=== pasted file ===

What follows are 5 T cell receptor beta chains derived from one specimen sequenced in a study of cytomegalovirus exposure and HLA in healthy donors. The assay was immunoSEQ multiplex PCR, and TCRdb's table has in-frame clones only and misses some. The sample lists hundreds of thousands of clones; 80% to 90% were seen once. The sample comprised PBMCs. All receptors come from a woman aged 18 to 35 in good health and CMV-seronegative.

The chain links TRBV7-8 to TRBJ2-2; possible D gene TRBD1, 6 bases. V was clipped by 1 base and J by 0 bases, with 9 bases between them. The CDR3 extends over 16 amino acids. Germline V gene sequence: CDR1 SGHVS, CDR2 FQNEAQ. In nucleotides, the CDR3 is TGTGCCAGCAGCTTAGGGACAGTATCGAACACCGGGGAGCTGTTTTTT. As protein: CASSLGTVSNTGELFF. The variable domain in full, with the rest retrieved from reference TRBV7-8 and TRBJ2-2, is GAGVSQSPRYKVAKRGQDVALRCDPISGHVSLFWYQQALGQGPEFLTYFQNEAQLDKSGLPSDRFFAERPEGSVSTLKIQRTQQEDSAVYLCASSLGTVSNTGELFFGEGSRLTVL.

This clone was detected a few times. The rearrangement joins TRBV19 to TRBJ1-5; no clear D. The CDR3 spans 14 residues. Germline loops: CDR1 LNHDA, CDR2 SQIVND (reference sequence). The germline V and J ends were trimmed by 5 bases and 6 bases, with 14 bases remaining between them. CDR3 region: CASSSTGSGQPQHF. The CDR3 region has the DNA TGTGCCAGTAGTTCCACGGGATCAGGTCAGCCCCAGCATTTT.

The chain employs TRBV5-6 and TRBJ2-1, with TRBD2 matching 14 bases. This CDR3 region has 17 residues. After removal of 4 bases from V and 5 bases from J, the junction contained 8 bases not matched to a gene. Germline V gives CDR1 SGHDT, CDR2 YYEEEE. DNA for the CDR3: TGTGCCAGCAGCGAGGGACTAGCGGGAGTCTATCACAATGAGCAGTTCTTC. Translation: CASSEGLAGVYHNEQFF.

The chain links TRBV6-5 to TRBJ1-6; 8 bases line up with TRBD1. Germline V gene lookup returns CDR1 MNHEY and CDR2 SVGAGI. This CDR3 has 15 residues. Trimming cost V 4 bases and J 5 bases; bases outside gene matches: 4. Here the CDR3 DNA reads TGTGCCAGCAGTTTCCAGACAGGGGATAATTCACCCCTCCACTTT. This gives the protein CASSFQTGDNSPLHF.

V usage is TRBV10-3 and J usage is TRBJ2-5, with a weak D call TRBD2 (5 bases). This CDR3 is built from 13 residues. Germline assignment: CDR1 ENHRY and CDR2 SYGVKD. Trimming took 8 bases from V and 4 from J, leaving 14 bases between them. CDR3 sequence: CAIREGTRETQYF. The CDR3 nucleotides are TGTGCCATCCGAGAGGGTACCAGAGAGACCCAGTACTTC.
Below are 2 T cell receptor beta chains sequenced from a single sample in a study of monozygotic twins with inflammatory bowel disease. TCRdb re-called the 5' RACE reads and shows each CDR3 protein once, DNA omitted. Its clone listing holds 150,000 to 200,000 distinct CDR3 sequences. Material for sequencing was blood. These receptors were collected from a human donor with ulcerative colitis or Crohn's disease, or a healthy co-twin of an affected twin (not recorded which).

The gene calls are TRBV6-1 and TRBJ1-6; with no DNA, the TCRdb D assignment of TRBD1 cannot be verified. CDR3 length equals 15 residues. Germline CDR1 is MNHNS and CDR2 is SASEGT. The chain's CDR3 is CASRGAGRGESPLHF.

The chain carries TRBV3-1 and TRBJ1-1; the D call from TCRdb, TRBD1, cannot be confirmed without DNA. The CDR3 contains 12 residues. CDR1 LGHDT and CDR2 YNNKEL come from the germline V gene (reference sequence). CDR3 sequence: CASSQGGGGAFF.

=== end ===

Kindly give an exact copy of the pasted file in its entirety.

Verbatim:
What follows are 5 T cell receptor beta chains derived from one specimen sequenced in a study of cytomegalovirus exposure and HLA in healthy donors. The assay was immunoSEQ multiplex PCR, and TCRdb's table has in-frame clones only and misses some. The sample lists hundreds of thousands of clones; 80% to 90% were seen once. The sample comprised PBMCs. All receptors come from a woman aged 18 to 35 in good health and CMV-seronegative.

The chain links TRBV7-8 to TRBJ2-2; possible D gene TRBD1, 6 bases. V was clipped by 1 base and J by 0 bases, with 9 bases between them. The CDR3 extends over 16 amino acids. Germline V gene sequence: CDR1 SGHVS, CDR2 FQNEAQ. In nucleotides, the CDR3 is TGTGCCAGCAGCTTAGGGACAGTATCGAACACCGGGGAGCTGTTTTTT. As protein: CASSLGTVSNTGELFF. The variable domain in full, with the rest retrieved from reference TRBV7-8 and TRBJ2-2, is GAGVSQSPRYKVAKRGQDVALRCDPISGHVSLFWYQQALGQGPEFLTYFQNEAQLDKSGLPSDRFFAERPEGSVSTLKIQRTQQEDSAVYLCASSLGTVSNTGELFFGEGSRLTVL.

This clone was detected a few times. The rearrangement joins TRBV19 to TRBJ1-5; no clear D. The CDR3 spans 14 residues. Germline loops: CDR1 LNHDA, CDR2 SQIVND (reference sequence). The germline V and J ends were trimmed by 5 bases and 6 bases, with 14 bases remaining between them. CDR3 region: CASSSTGSGQPQHF. The CDR3 region has the DNA TGTGCCAGTAGTTCCACGGGATCAGGTCAGCCCCAGCATTTT.

The chain employs TRBV5-6 and TRBJ2-1, with TRBD2 matching 14 bases. This CDR3 region has 17 residues. After removal of 4 bases from V and 5 bases from J, the junction contained 8 bases not matched to a gene. Germline V gives CDR1 SGHDT, CDR2 YYEEEE. DNA for the CDR3: TGTGCCAGCAGCGAGGGACTAGCGGGAGTCTATCACAATGAGCAGTTCTTC. Translation: CASSEGLAGVYHNEQFF.

The chain links TRBV6-5 to TRBJ1-6; 8 bases line up with TRBD1. Germline V gene lookup returns CDR1 MNHEY and CDR2 SVGAGI. This CDR3 has 15 residues. Trimming cost V 4 bases and J 5 bases; bases outside gene matches: 4. Here the CDR3 DNA reads TGTGCCAGCAGTTTCCAGACAGGGGATAATTCACCCCTCCACTTT. This gives the protein CASSFQTGDNSPLHF.

V usage is TRBV10-3 and J usage is TRBJ2-5, with a weak D call TRBD2 (5 bases). This CDR3 is built from 13 residues. Germline assignment: CDR1 ENHRY and CDR2 SYGVKD. Trimming took 8 bases from V and 4 from J, leaving 14 bases between them. CDR3 sequence: CAIREGTRETQYF. The CDR3 nucleotides are TGTGCCATCCGAGAGGGTACCAGAGAGACCCAGTACTTC.
Below are 2 T cell receptor beta chains sequenced from a single sample in a study of monozygotic twins with inflammatory bowel disease. TCRdb re-called the 5' RACE reads and shows each CDR3 protein once, DNA omitted. Its clone listing holds 150,000 to 200,000 distinct CDR3 sequences. Material for sequencing was blood. These receptors were collected from a human donor with ulcerative colitis or Crohn's disease, or a healthy co-twin of an affected twin (not recorded which).

The gene calls are TRBV6-1 and TRBJ1-6; with no DNA, the TCRdb D assignment of TRBD1 cannot be verified. CDR3 length equals 15 residues. Germline CDR1 is MNHNS and CDR2 is SASEGT. The chain's CDR3 is CASRGAGRGESPLHF.

The chain carries TRBV3-1 and TRBJ1-1; the D call from TCRdb, TRBD1, cannot be confirmed without DNA. The CDR3 contains 12 residues. CDR1 LGHDT and CDR2 YNNKEL come from the germline V gene (reference sequence). CDR3 sequence: CASSQGGGGAFF.